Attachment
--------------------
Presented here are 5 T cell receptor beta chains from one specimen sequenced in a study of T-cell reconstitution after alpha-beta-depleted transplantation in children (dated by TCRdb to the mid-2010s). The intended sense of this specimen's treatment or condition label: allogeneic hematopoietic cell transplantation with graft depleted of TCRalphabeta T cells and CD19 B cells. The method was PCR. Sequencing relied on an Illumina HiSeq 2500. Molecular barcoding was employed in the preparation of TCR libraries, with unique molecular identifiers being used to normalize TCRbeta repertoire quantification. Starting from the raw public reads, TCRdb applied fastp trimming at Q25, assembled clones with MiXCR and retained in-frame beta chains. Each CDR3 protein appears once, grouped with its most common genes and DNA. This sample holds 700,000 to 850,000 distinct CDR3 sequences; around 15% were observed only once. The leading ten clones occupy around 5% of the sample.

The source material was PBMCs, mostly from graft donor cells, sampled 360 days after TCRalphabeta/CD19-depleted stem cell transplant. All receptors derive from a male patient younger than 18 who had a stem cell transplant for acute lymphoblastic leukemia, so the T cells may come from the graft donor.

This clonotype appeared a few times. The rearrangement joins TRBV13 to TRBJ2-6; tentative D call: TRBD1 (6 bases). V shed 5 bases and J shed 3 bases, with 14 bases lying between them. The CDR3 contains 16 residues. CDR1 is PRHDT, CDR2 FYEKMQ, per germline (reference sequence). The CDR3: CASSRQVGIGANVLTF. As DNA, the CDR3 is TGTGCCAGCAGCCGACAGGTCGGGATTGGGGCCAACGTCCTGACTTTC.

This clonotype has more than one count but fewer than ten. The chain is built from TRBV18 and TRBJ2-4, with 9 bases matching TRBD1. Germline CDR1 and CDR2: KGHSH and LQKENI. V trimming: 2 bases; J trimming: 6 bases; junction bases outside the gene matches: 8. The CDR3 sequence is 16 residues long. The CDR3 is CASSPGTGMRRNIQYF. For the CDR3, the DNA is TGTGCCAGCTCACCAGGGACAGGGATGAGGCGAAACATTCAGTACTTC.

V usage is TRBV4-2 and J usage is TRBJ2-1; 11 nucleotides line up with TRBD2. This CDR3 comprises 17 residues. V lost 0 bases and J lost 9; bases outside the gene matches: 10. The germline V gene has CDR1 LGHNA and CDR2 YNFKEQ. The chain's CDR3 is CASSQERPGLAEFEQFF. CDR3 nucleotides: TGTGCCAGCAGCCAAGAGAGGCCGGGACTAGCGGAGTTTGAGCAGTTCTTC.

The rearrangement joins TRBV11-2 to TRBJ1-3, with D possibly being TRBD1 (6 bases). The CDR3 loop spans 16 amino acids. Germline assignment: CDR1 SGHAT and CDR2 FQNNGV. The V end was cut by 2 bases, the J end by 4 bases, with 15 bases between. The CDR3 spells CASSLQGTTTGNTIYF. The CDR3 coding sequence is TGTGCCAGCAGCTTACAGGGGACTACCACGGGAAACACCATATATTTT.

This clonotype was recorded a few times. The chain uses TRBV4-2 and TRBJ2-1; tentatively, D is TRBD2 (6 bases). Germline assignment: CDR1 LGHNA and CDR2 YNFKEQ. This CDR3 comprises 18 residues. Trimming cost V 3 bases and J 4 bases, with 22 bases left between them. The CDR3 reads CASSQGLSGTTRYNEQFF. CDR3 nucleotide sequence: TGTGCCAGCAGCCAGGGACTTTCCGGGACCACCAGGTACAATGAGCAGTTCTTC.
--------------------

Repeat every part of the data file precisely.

Presented here are 5 T cell receptor beta chains from one specimen sequenced in a study of T-cell reconstitution after alpha-beta-depleted transplantation in children (dated by TCRdb to the mid-2010s). The intended sense of this specimen's treatment or condition label: allogeneic hematopoietic cell transplantation with graft depleted of TCRalphabeta T cells and CD19 B cells. The method was PCR. Sequencing relied on an Illumina HiSeq 2500. Molecular barcoding was employed in the preparation of TCR libraries, with unique molecular identifiers being used to normalize TCRbeta repertoire quantification. Starting from the raw public reads, TCRdb applied fastp trimming at Q25, assembled clones with MiXCR and retained in-frame beta chains. Each CDR3 protein appears once, grouped with its most common genes and DNA. This sample holds 700,000 to 850,000 distinct CDR3 sequences; around 15% were observed only once. The leading ten clones occupy around 5% of the sample.

The source material was PBMCs, mostly from graft donor cells, sampled 360 days after TCRalphabeta/CD19-depleted stem cell transplant. All receptors derive from a male patient younger than 18 who had a stem cell transplant for acute lymphoblastic leukemia, so the T cells may come from the graft donor.

This clonotype appeared a few times. The rearrangement joins TRBV13 to TRBJ2-6; tentative D call: TRBD1 (6 bases). V shed 5 bases and J shed 3 bases, with 14 bases lying between them. The CDR3 contains 16 residues. CDR1 is PRHDT, CDR2 FYEKMQ, per germline (reference sequence). The CDR3: CASSRQVGIGANVLTF. As DNA, the CDR3 is TGTGCCAGCAGCCGACAGGTCGGGATTGGGGCCAACGTCCTGACTTTC.

This clonotype has more than one count but fewer than ten. The chain is built from TRBV18 and TRBJ2-4, with 9 bases matching TRBD1. Germline CDR1 and CDR2: KGHSH and LQKENI. V trimming: 2 bases; J trimming: 6 bases; junction bases outside the gene matches: 8. The CDR3 sequence is 16 residues long. The CDR3 is CASSPGTGMRRNIQYF. For the CDR3, the DNA is TGTGCCAGCTCACCAGGGACAGGGATGAGGCGAAACATTCAGTACTTC.

V usage is TRBV4-2 and J usage is TRBJ2-1; 11 nucleotides line up with TRBD2. This CDR3 comprises 17 residues. V lost 0 bases and J lost 9; bases outside the gene matches: 10. The germline V gene has CDR1 LGHNA and CDR2 YNFKEQ. The chain's CDR3 is CASSQERPGLAEFEQFF. CDR3 nucleotides: TGTGCCAGCAGCCAAGAGAGGCCGGGACTAGCGGAGTTTGAGCAGTTCTTC.

The rearrangement joins TRBV11-2 to TRBJ1-3, with D possibly being TRBD1 (6 bases). The CDR3 loop spans 16 amino acids. Germline assignment: CDR1 SGHAT and CDR2 FQNNGV. The V end was cut by 2 bases, the J end by 4 bases, with 15 bases between. The CDR3 spells CASSLQGTTTGNTIYF. The CDR3 coding sequence is TGTGCCAGCAGCTTACAGGGGACTACCACGGGAAACACCATATATTTT.

This clonotype was recorded a few times. The chain uses TRBV4-2 and TRBJ2-1; tentatively, D is TRBD2 (6 bases). Germline assignment: CDR1 LGHNA and CDR2 YNFKEQ. This CDR3 comprises 18 residues. Trimming cost V 3 bases and J 4 bases, with 22 bases left between them. The CDR3 reads CASSQGLSGTTRYNEQFF. CDR3 nucleotide sequence: TGTGCCAGCAGCCAGGGACTTTCCGGGACCACCAGGTACAATGAGCAGTTCTTC.